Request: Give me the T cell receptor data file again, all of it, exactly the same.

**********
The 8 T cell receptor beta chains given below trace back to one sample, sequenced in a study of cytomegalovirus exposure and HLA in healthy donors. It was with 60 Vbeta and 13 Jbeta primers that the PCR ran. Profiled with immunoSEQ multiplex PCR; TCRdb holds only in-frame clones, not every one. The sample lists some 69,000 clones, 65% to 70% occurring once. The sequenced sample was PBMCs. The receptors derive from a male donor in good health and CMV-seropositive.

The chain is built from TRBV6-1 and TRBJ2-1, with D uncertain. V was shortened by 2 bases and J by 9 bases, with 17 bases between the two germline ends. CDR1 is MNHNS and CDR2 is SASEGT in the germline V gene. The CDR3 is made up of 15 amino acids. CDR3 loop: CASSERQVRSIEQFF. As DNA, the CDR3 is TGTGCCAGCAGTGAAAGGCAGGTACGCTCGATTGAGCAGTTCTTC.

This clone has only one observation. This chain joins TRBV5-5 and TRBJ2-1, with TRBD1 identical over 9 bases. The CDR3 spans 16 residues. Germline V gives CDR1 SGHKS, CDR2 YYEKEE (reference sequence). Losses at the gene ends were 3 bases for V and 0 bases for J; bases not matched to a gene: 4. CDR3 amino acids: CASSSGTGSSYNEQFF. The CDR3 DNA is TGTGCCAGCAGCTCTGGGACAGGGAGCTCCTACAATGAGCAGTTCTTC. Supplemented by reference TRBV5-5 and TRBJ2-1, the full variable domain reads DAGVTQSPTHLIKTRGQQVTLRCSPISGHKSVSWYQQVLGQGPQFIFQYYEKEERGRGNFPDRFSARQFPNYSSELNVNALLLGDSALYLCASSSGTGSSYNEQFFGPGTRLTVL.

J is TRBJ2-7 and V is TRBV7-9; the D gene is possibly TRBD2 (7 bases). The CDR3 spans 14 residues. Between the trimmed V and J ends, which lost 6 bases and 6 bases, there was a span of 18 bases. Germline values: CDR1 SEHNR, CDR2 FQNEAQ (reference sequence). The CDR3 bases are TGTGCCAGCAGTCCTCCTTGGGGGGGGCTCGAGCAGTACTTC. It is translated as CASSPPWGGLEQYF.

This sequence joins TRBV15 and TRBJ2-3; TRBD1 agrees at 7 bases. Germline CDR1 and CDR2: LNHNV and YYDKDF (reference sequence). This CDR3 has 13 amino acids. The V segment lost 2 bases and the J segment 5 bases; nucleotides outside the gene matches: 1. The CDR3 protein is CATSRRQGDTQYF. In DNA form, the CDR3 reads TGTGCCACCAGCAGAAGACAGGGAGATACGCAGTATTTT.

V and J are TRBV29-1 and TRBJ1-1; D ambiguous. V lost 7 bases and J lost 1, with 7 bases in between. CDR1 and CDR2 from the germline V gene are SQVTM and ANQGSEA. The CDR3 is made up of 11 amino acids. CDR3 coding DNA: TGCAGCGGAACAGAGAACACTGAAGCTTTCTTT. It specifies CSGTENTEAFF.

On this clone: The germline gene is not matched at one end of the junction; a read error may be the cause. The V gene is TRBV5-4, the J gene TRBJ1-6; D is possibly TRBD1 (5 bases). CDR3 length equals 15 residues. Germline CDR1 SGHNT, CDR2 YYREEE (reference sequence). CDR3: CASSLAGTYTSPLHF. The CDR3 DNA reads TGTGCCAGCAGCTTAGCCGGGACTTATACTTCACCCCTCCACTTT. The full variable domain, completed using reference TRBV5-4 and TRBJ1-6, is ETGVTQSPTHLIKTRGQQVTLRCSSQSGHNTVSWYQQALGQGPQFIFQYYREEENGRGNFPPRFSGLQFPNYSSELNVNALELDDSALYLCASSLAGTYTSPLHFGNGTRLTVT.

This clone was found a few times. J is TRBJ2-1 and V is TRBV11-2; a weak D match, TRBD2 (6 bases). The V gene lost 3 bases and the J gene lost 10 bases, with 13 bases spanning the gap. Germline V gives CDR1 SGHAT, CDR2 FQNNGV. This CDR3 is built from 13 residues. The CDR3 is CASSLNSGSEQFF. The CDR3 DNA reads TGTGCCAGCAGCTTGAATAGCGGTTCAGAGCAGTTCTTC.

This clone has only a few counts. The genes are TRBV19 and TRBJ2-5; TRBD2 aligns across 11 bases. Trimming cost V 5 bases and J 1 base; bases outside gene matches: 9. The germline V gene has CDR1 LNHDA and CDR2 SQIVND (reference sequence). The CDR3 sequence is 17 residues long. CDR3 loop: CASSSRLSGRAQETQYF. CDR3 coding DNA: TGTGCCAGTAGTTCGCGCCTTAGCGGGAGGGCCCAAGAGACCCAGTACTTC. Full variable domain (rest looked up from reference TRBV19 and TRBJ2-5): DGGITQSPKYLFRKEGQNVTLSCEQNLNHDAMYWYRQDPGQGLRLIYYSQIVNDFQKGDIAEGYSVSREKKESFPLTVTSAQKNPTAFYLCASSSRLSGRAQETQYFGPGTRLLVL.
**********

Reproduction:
The 8 T cell receptor beta chains given below trace back to one sample, sequenced in a study of cytomegalovirus exposure and HLA in healthy donors. It was with 60 Vbeta and 13 Jbeta primers that the PCR ran. Profiled with immunoSEQ multiplex PCR; TCRdb holds only in-frame clones, not every one. The sample lists some 69,000 clones, 65% to 70% occurring once. The sequenced sample was PBMCs. The receptors derive from a male donor in good health and CMV-seropositive.

The chain is built from TRBV6-1 and TRBJ2-1, with D uncertain. V was shortened by 2 bases and J by 9 bases, with 17 bases between the two germline ends. CDR1 is MNHNS and CDR2 is SASEGT in the germline V gene. The CDR3 is made up of 15 amino acids. CDR3 loop: CASSERQVRSIEQFF. As DNA, the CDR3 is TGTGCCAGCAGTGAAAGGCAGGTACGCTCGATTGAGCAGTTCTTC.

This clone has only one observation. This chain joins TRBV5-5 and TRBJ2-1, with TRBD1 identical over 9 bases. The CDR3 spans 16 residues. Germline V gives CDR1 SGHKS, CDR2 YYEKEE (reference sequence). Losses at the gene ends were 3 bases for V and 0 bases for J; bases not matched to a gene: 4. CDR3 amino acids: CASSSGTGSSYNEQFF. The CDR3 DNA is TGTGCCAGCAGCTCTGGGACAGGGAGCTCCTACAATGAGCAGTTCTTC. Supplemented by reference TRBV5-5 and TRBJ2-1, the full variable domain reads DAGVTQSPTHLIKTRGQQVTLRCSPISGHKSVSWYQQVLGQGPQFIFQYYEKEERGRGNFPDRFSARQFPNYSSELNVNALLLGDSALYLCASSSGTGSSYNEQFFGPGTRLTVL.

J is TRBJ2-7 and V is TRBV7-9; the D gene is possibly TRBD2 (7 bases). The CDR3 spans 14 residues. Between the trimmed V and J ends, which lost 6 bases and 6 bases, there was a span of 18 bases. Germline values: CDR1 SEHNR, CDR2 FQNEAQ (reference sequence). The CDR3 bases are TGTGCCAGCAGTCCTCCTTGGGGGGGGCTCGAGCAGTACTTC. It is translated as CASSPPWGGLEQYF.

This sequence joins TRBV15 and TRBJ2-3; TRBD1 agrees at 7 bases. Germline CDR1 and CDR2: LNHNV and YYDKDF (reference sequence). This CDR3 has 13 amino acids. The V segment lost 2 bases and the J segment 5 bases; nucleotides outside the gene matches: 1. The CDR3 protein is CATSRRQGDTQYF. In DNA form, the CDR3 reads TGTGCCACCAGCAGAAGACAGGGAGATACGCAGTATTTT.

V and J are TRBV29-1 and TRBJ1-1; D ambiguous. V lost 7 bases and J lost 1, with 7 bases in between. CDR1 and CDR2 from the germline V gene are SQVTM and ANQGSEA. The CDR3 is made up of 11 amino acids. CDR3 coding DNA: TGCAGCGGAACAGAGAACACTGAAGCTTTCTTT. It specifies CSGTENTEAFF.

On this clone: The germline gene is not matched at one end of the junction; a read error may be the cause. The V gene is TRBV5-4, the J gene TRBJ1-6; D is possibly TRBD1 (5 bases). CDR3 length equals 15 residues. Germline CDR1 SGHNT, CDR2 YYREEE (reference sequence). CDR3: CASSLAGTYTSPLHF. The CDR3 DNA reads TGTGCCAGCAGCTTAGCCGGGACTTATACTTCACCCCTCCACTTT. The full variable domain, completed using reference TRBV5-4 and TRBJ1-6, is ETGVTQSPTHLIKTRGQQVTLRCSSQSGHNTVSWYQQALGQGPQFIFQYYREEENGRGNFPPRFSGLQFPNYSSELNVNALELDDSALYLCASSLAGTYTSPLHFGNGTRLTVT.

This clone was found a few times. J is TRBJ2-1 and V is TRBV11-2; a weak D match, TRBD2 (6 bases). The V gene lost 3 bases and the J gene lost 10 bases, with 13 bases spanning the gap. Germline V gives CDR1 SGHAT, CDR2 FQNNGV. This CDR3 is built from 13 residues. The CDR3 is CASSLNSGSEQFF. The CDR3 DNA reads TGTGCCAGCAGCTTGAATAGCGGTTCAGAGCAGTTCTTC.

This clone has only a few counts. The genes are TRBV19 and TRBJ2-5; TRBD2 aligns across 11 bases. Trimming cost V 5 bases and J 1 base; bases outside gene matches: 9. The germline V gene has CDR1 LNHDA and CDR2 SQIVND (reference sequence). The CDR3 sequence is 17 residues long. CDR3 loop: CASSSRLSGRAQETQYF. CDR3 coding DNA: TGTGCCAGTAGTTCGCGCCTTAGCGGGAGGGCCCAAGAGACCCAGTACTTC. Full variable domain (rest looked up from reference TRBV19 and TRBJ2-5): DGGITQSPKYLFRKEGQNVTLSCEQNLNHDAMYWYRQDPGQGLRLIYYSQIVNDFQKGDIAEGYSVSREKKESFPLTVTSAQKNPTAFYLCASSSRLSGRAQETQYFGPGTRLLVL.